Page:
The hub of the game focuses around match day itself. When your team is due to play, you’ll see a list of fixtures onscreen, before being taken to the dressing room for the team talk. In CM 2007, you have the opportunity to utter some words of inspiration–or condemnation–before a match, during halftime, and after the final whistle. You can also talk individually to players, as well as give an overall address or keep quiet if you’d prefer. Different team members will respond better to different messages, depending on their personalities. A feedback area at the bottom of the screen will give you some idea about how certain players have reacted to your comments. As you progress in this way, you’ll get an idea of how to motivate the various characters on your team to get the best from them.
After that, it’s on to the real action, and you can choose to digest the match in a number of different ways. The game is played out automatically, without any intervention from you unless you decide to make a tactical change. As in real life, once the whistle blows, it’s up to the players. You can view as much or as little of the on-pitch action as you like, but you’ll usually want to stick to the highlights–near misses, red cards, injuries, and of course, goals.
When one of these highlights occurs, you can watch the match in a kind of 3D that’s an approximation of what you might see on TV. Should you so desire, you can also change the viewing angle. Although players aren’t represented realistically, as you might expect from something like FIFA 07, you get a good idea of the movement and the ball and players.
On the plus side, being able to see a game play out in this way gives you much more of a visual clue as to where your team is doing well, or not so well, and it’s certainly easier on the eye than CM’s text commentary roots. However, the drawback is that most people buying this game will be used to watching real teams play on TV, and unfortunately, BGS still has some work to do on sharpening up some of the player intelligence. There has definitely been an improvement made to the match engine since CM 2006, but watching just a handful of games will present a myriad of odd decisions.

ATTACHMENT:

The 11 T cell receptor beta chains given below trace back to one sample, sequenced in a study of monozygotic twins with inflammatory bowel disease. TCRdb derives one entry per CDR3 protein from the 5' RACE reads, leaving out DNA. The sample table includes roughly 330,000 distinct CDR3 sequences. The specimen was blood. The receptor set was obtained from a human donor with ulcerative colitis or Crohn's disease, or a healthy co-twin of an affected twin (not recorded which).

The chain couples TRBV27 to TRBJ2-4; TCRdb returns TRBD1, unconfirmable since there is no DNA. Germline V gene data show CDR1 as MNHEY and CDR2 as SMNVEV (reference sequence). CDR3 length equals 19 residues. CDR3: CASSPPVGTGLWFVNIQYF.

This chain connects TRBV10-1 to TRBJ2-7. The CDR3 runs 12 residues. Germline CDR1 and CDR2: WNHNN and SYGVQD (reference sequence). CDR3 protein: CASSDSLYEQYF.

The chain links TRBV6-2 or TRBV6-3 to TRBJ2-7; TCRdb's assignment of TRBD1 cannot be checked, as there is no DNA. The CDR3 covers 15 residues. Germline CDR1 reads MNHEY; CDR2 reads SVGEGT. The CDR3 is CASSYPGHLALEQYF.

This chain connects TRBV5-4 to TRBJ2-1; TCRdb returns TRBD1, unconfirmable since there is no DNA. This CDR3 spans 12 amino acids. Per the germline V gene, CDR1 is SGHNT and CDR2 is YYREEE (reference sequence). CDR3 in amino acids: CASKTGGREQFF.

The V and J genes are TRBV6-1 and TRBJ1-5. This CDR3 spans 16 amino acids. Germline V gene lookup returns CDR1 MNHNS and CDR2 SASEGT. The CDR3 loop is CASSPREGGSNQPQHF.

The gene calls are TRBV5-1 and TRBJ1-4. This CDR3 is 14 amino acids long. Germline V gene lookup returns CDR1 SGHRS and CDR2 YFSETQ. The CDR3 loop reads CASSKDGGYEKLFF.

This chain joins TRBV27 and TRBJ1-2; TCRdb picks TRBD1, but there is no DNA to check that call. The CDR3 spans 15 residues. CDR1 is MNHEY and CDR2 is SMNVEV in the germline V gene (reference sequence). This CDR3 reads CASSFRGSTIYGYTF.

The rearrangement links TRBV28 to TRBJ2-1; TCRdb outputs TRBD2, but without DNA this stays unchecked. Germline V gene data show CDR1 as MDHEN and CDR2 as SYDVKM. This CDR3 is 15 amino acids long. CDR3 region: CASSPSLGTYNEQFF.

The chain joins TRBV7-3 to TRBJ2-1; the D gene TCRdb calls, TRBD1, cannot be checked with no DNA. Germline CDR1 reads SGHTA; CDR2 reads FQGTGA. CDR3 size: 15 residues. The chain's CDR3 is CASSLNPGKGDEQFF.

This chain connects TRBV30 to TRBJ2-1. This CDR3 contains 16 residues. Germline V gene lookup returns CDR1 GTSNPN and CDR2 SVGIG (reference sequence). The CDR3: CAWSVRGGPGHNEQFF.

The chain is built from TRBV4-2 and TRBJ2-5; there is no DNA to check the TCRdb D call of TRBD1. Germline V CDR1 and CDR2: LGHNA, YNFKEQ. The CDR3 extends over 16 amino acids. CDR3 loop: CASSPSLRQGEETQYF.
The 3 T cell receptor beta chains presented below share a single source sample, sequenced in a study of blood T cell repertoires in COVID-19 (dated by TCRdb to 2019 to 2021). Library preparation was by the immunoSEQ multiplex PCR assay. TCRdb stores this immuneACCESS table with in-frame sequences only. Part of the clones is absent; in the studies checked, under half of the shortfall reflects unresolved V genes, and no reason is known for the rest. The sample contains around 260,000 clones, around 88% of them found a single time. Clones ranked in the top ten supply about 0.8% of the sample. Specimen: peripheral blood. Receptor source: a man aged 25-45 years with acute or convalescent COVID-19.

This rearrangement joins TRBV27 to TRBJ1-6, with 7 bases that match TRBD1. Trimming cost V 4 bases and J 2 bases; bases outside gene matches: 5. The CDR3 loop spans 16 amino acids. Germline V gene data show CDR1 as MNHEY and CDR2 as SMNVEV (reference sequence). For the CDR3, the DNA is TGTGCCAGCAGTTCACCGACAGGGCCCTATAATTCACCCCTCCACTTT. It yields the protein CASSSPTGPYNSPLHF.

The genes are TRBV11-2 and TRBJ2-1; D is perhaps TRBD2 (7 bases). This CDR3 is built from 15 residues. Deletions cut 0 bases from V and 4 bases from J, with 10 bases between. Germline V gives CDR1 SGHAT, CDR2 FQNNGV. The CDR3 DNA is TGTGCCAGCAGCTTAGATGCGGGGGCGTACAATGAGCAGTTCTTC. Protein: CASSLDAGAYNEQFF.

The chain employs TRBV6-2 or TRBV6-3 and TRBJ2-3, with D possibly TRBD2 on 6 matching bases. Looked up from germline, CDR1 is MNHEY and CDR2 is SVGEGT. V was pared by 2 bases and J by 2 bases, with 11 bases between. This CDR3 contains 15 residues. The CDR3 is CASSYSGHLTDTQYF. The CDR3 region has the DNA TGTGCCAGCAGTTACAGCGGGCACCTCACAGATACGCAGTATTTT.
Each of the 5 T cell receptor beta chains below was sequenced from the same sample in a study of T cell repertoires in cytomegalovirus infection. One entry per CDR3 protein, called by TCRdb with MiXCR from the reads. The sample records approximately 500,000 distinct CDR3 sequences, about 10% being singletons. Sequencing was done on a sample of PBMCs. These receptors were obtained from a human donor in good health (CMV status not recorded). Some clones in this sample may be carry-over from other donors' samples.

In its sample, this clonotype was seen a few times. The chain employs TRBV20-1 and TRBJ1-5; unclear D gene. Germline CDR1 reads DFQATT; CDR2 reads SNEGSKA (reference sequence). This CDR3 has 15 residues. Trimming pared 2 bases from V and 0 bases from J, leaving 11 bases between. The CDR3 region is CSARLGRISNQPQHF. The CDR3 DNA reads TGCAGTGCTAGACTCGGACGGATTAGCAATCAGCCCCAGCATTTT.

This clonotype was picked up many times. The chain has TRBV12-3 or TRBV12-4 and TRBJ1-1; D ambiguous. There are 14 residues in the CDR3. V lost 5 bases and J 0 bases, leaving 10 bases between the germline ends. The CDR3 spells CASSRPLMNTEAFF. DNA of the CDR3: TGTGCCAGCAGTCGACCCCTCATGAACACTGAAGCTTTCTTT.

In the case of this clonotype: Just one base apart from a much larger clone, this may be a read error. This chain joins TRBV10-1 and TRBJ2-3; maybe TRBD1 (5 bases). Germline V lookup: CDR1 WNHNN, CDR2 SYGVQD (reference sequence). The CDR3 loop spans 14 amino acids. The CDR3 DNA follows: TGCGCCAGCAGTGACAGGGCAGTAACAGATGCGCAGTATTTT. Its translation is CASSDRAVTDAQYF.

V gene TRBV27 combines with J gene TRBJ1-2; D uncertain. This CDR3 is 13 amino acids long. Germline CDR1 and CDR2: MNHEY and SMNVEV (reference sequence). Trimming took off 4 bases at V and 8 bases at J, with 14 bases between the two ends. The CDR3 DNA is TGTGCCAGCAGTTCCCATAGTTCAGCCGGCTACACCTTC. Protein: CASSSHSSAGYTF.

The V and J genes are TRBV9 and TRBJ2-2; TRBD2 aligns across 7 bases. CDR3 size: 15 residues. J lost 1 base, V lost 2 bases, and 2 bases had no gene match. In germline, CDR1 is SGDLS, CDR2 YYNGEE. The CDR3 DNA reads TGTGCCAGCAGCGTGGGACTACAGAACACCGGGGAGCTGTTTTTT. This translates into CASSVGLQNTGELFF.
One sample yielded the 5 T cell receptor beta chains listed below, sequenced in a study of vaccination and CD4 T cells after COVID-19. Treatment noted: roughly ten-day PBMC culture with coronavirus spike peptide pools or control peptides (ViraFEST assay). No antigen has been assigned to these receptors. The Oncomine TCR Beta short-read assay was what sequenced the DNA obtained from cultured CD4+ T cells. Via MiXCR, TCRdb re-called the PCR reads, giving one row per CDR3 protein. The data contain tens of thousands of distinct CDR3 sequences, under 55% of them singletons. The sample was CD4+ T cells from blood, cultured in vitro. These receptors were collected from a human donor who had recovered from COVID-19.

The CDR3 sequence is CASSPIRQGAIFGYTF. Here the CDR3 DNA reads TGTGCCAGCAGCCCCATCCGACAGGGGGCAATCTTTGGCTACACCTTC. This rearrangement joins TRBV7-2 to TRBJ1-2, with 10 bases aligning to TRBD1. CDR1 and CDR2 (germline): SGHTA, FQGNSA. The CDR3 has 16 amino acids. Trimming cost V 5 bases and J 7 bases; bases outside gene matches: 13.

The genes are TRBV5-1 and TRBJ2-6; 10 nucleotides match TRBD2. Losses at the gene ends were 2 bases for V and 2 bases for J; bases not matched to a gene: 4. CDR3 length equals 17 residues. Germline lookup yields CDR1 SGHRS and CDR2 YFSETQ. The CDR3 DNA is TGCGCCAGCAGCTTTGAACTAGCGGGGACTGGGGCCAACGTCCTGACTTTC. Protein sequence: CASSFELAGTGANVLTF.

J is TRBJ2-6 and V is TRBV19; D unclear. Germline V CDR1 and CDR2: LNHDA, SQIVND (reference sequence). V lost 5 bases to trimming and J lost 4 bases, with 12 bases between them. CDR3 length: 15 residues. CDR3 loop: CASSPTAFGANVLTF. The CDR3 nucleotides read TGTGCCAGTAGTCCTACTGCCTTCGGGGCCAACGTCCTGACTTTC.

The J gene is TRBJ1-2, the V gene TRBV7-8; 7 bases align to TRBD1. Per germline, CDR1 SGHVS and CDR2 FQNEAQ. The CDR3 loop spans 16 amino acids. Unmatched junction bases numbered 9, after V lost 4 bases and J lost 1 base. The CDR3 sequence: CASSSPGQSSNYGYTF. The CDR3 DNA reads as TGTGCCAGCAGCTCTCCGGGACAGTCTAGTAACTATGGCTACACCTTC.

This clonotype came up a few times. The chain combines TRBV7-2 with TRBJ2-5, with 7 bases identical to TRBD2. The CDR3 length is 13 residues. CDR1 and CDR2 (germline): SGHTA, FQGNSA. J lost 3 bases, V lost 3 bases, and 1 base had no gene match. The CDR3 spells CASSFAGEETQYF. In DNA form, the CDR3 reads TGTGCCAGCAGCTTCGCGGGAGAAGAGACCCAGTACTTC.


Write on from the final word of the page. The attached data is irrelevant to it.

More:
For example, on a number of occasions, we witnessed situations where a challenge would occur on the edge of the area, which resulted in the ball trickling toward the goal and just past the post as the goalkeeper and nearest defenders stood by and watched. This usually resulted in a corner to the opposition–despite the fact that there was ample time and opportunity for one of our team’s players to rescue the ball.
On another occasion, we managed to score from a free kick that was taken midway in the opposition’s half. Curiously, most of the players on the pitch were huddled about 15 yards from where the kick was being taken, while a lone pairing of striker and defender stood on the penalty spot. The ball came in and was nodded home by our striker–the oddest-looking attack-free kick we’ve ever seen.